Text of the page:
South Korea, 2003, 120 min, Dir. Park Chan-wook
Our disgruntled protagonist is experiencing his first day of freedom, having spent 15 torturous years in a windowless cell for no apparent reason, tossed inside after one drunken night in Seoul. The reason for his imprisonment is as mysterious as the reason why his captors let him go, but either way, Dae-su is dead set on revenge. And his first meal of a live cephalopod puts on display Park Chan-wook's commitment to the unexpected, the darkly humorous, and the cosmically fucked in this early 2000s thriller.
Oldboy—the second installment in Park's Vengeance trilogy—is certainly not for the faint of heart. While much of the graphic violence takes place offscreen, the film still upkeeps a gruesome atmosphere that will have you shredding your fingernails for a source of relief. There's teeth-pulling, sawed-off hands, valium gas, beautiful violet boxes, tiddy-sucking, hammers, and a brilliant one-take fight scene. I will refrain from any spoilers but INSIST you watch this film. It's one of the best! JASMYNE KEIMIG
US, 1987, 97 min, Dir. Mary Lambert
What's the best way to spell out the weirdness of a film like Siesta? By its stars? There are many: Ellen Barkin, Jodie Foster, Martin Sheen, Isabella Rossellini, Grace Jones. Miles Davis is on the soundtrack. Maybe by its opening sequence? Claire (Barkin) wakes up on an airport runway wearing only a red slip. She's muddy, covered in blood. She runs to a river to wash away the blood. Then she sprawls out, labia-forward, on the riverbank. Vultures consider eating her ass. It doesn't make sense, but it's hot.
All in all, Siesta is a ripe, stylish, horny film with as much sense as a Lady Gaga music video—which makes sense, considering its director, Mary Lambert (not that Mary Lambert), started her career directing truly iconic music videos for divas like Madonna, Janet Jackson, and, uh, Rod Stewart. Siesta is Lambert's first feature film, and as NYT's Janet Maslin jabbed in her original review, Lambert "will still be best known for [her music videos] after Siesta is gone." (She went on to say nice things about the movie.)
While that's not entirely true (Lambert made Pet Cemetery in 1989), it's tough to beat directing Madonna's music videos, notably "Like a Prayer." It’s helpful to consider Lambert-as-music video director when watching Lambert-as-feature length film director—if you're able to consider Siesta at all. It’s basically only available on VHS. CHASE BURNS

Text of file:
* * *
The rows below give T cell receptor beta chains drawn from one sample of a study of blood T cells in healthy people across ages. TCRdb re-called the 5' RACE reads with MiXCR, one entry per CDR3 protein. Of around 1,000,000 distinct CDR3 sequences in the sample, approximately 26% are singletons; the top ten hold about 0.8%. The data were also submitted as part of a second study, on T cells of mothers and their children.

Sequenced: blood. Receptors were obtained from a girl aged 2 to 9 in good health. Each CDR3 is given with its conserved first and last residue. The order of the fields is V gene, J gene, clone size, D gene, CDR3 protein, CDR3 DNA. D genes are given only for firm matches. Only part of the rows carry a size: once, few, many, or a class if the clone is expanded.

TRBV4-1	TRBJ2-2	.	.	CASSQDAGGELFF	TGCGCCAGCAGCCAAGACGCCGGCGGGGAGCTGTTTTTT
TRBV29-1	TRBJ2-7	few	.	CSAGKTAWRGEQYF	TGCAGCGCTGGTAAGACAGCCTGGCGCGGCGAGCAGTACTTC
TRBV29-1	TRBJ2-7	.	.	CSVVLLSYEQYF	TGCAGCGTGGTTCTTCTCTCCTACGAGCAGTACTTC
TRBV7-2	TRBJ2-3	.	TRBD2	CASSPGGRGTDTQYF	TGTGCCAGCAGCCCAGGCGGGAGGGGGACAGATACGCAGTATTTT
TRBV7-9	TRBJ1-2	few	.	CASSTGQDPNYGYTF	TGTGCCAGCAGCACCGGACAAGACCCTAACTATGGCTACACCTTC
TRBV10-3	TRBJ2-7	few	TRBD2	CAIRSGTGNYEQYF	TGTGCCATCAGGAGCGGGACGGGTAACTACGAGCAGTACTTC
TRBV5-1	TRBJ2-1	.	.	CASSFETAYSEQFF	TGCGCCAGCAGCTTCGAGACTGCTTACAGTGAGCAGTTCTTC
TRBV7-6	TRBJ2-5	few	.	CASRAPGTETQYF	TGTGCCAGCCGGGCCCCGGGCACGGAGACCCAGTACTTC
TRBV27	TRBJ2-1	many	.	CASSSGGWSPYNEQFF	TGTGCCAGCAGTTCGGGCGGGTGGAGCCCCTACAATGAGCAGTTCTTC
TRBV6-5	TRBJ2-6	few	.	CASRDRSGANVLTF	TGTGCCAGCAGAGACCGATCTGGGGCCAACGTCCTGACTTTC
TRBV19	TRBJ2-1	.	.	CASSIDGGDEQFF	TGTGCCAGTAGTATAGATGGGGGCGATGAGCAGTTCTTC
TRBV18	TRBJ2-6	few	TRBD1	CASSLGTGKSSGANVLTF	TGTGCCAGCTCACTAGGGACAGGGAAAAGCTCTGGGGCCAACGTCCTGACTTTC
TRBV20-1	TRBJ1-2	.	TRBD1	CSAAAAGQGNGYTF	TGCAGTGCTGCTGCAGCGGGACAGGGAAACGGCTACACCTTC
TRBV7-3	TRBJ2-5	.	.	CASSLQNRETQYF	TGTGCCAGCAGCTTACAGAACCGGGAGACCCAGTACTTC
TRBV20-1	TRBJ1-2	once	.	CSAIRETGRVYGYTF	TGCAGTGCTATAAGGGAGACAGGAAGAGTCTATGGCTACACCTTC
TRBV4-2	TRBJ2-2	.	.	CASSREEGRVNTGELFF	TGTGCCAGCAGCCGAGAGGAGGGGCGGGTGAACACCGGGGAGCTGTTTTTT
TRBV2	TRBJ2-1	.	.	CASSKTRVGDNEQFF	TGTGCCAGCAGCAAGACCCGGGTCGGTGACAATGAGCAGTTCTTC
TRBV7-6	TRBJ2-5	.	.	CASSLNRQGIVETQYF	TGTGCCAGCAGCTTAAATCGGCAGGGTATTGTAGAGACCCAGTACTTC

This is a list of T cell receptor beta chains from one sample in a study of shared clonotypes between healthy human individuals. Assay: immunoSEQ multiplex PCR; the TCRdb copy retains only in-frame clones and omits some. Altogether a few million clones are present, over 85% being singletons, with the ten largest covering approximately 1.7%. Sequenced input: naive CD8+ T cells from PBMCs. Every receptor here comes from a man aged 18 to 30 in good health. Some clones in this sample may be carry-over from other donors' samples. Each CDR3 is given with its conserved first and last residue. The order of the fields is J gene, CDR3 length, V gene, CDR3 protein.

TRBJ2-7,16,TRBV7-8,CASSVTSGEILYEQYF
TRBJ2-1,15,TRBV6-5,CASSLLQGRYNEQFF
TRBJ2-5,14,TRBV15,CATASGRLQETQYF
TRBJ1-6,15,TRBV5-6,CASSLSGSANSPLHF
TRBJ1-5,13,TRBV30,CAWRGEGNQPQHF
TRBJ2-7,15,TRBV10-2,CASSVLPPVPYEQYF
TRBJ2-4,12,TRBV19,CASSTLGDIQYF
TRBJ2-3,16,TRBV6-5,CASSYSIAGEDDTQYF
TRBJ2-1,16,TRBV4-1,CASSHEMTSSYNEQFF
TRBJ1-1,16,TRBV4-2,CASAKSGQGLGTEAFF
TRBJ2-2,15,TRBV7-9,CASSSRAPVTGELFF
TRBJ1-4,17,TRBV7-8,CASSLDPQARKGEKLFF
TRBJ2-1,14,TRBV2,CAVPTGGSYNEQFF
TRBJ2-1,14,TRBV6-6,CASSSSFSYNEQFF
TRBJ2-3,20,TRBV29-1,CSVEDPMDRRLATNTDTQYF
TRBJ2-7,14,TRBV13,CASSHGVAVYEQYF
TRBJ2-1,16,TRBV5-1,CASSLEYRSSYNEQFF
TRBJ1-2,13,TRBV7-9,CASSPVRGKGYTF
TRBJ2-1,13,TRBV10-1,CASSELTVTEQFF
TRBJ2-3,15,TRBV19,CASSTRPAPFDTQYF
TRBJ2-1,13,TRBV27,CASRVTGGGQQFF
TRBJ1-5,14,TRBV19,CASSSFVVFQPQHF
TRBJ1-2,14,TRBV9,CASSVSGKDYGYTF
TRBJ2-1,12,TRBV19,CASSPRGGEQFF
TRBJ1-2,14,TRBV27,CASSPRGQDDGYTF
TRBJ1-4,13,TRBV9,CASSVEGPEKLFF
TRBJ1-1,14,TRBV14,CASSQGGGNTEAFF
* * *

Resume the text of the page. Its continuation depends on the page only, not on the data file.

France, 1964, 95 min, Dir. Jean-Luc Godard
There's a quality to Band of Outsiders that's inspiring, corralling three simplistic yet angsty poetic characters together to try to pull off a robbery. Godard's love of American crime films and culture shines through, mishmashing tropes and polishing them off with a French existential sheen. It's a caper that's less about the crime at hand and more about how the vulnerable Odile and her two pushy conspirators/paramours fall in and out with one another. TLDR: Godard makes a gangster film that's more brain than brawn. It charms. JASMYNE KEIMIG
Japan, 2005, 114 min, Dir. Nobuhiro Yamashita
This mid-2000s indie classic, ranked by critics as one of the best Japanese films of the 21st century, follows four teenage girls as they work to create a band that performs cover songs from the famous Japanese punk band The Blue Hearts, specifically the band's song "Linda Linda." The film that plays out is curious and simmering, at times slow-moving, but overall very joyous.
The Linda Lindas, which you should know from this video below, brought me to this movie. NPR confirmed that the band, which is creating an album with Epitaph Records and has an excellent new single out, is named after Linda Linda Linda.
How did the girls, age 11 to 17, find this deep cut, which came out years before the youngest member was born? Maybe they inherited good taste—Eloise Wong, the band's bassist and singer, is the daughter of "Chinatown punk savior" Martin Wong, who created the Asian-American pop culture magazine Giant Robot—or maybe they're just divine punk stars. I'm crossing my fingers and toes that the oncoming success of The Linda Lindas will bring a renewed interest to this indie gem in the US. Someone, drop a new Bluray!!!! I'm out here considering buying a $75 copy from Japan!!! CHASE BURNS
*Unstreamable means we couldn't find it on Netflix, Hulu, Disney+, or any of the other 300+ streaming services available in the United States. We also couldn't find it available for rent or purchase through platforms like Prime Video or iTunes. Yes, we know you can find many things online illegally, but we don't consider user-generated videos, like unauthorized YouTube uploads, to be streamable.